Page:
Packard et al1 report a case of intracerebral hemorrhage with negative results on a computed tomographic (CT) scan. Although the CT scans pictured in the article do not show the typical hyperdensity of acute hemorrhage, a close examination of images D and I reveals that the results are not in fact "negative." In both CT scans, the area corresponding to the hemorrhage on the magnetic resonance image shows obliteration of the sulci, indicating the presence of mass effect as would be expected for an acute hemorrhage. Such an isodense appearance is by no means unusual in subdural hematoma, and one can certainly imagine that the combined radiodensity of brain tissue and blood products in an intracerebral hemorrhage might fortuitously appear similar to gray matter.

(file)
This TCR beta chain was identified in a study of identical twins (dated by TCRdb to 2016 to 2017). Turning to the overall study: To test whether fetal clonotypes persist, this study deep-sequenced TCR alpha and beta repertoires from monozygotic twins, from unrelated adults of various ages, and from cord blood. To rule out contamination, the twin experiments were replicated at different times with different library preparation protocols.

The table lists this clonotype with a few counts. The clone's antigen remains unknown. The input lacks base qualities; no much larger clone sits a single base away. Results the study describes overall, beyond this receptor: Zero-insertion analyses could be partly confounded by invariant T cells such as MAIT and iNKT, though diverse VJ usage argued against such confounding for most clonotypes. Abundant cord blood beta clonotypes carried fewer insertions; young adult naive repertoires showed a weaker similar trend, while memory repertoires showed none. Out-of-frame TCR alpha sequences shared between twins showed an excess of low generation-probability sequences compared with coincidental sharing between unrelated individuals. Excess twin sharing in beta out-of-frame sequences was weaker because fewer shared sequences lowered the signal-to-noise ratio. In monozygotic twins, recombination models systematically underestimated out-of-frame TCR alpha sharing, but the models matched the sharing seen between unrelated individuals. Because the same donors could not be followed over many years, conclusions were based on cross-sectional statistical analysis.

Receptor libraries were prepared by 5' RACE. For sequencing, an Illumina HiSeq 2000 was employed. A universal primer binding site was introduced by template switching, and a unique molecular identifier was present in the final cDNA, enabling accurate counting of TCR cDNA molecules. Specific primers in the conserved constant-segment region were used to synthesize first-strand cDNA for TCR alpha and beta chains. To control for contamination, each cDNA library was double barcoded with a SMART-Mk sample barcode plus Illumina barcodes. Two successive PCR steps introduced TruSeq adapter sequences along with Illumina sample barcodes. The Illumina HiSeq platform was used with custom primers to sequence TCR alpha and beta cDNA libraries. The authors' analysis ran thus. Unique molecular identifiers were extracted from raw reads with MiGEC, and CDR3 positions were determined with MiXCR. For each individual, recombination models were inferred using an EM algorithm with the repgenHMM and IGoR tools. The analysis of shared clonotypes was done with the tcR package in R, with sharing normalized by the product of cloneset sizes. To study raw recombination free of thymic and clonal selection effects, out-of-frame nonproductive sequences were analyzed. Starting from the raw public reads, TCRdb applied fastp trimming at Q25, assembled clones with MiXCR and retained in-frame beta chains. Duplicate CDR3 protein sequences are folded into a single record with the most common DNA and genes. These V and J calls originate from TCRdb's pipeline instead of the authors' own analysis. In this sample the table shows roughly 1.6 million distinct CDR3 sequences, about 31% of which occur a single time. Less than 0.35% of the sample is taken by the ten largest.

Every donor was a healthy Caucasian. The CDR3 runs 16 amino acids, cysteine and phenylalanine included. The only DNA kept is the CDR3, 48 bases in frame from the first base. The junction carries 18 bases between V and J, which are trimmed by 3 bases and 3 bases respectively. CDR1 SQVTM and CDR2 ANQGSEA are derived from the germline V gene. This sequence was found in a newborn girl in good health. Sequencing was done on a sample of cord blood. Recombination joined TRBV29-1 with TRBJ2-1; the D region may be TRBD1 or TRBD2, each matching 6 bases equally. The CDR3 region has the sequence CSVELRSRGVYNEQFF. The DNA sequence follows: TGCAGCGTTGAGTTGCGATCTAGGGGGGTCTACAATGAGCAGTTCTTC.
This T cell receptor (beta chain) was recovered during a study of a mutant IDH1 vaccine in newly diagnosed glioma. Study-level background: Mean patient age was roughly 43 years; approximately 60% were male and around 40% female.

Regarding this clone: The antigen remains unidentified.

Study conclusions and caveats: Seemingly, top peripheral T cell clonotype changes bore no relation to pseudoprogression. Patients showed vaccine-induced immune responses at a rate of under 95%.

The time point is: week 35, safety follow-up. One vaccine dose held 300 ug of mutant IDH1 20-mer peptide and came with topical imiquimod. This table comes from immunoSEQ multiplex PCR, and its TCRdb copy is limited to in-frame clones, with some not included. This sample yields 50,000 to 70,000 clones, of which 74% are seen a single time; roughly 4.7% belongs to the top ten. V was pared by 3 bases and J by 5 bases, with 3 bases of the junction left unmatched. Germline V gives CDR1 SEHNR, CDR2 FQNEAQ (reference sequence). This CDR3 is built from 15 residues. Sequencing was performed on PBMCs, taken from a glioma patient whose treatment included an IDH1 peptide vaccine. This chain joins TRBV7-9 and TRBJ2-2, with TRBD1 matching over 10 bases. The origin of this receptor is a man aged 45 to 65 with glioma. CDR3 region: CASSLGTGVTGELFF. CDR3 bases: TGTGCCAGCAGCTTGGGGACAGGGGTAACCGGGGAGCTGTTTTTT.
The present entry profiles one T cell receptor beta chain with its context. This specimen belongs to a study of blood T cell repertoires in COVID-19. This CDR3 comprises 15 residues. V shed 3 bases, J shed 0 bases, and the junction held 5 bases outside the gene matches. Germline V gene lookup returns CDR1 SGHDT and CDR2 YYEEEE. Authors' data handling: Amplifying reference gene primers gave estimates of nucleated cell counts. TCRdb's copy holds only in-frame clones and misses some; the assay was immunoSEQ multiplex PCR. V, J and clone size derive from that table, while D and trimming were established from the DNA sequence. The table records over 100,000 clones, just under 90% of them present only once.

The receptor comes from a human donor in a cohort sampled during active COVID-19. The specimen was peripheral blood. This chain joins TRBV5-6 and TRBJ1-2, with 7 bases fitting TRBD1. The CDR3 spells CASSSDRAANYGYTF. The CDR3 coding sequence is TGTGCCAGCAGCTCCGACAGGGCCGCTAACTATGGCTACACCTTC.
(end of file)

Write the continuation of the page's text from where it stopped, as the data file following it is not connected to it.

Kamin SS. Is Computed Tomography–Negative Intracerebral Hemorrhage Really Negative? Arch Neurol. 2004;61(5):801. doi:10.1001/archneur.61.5.801-b
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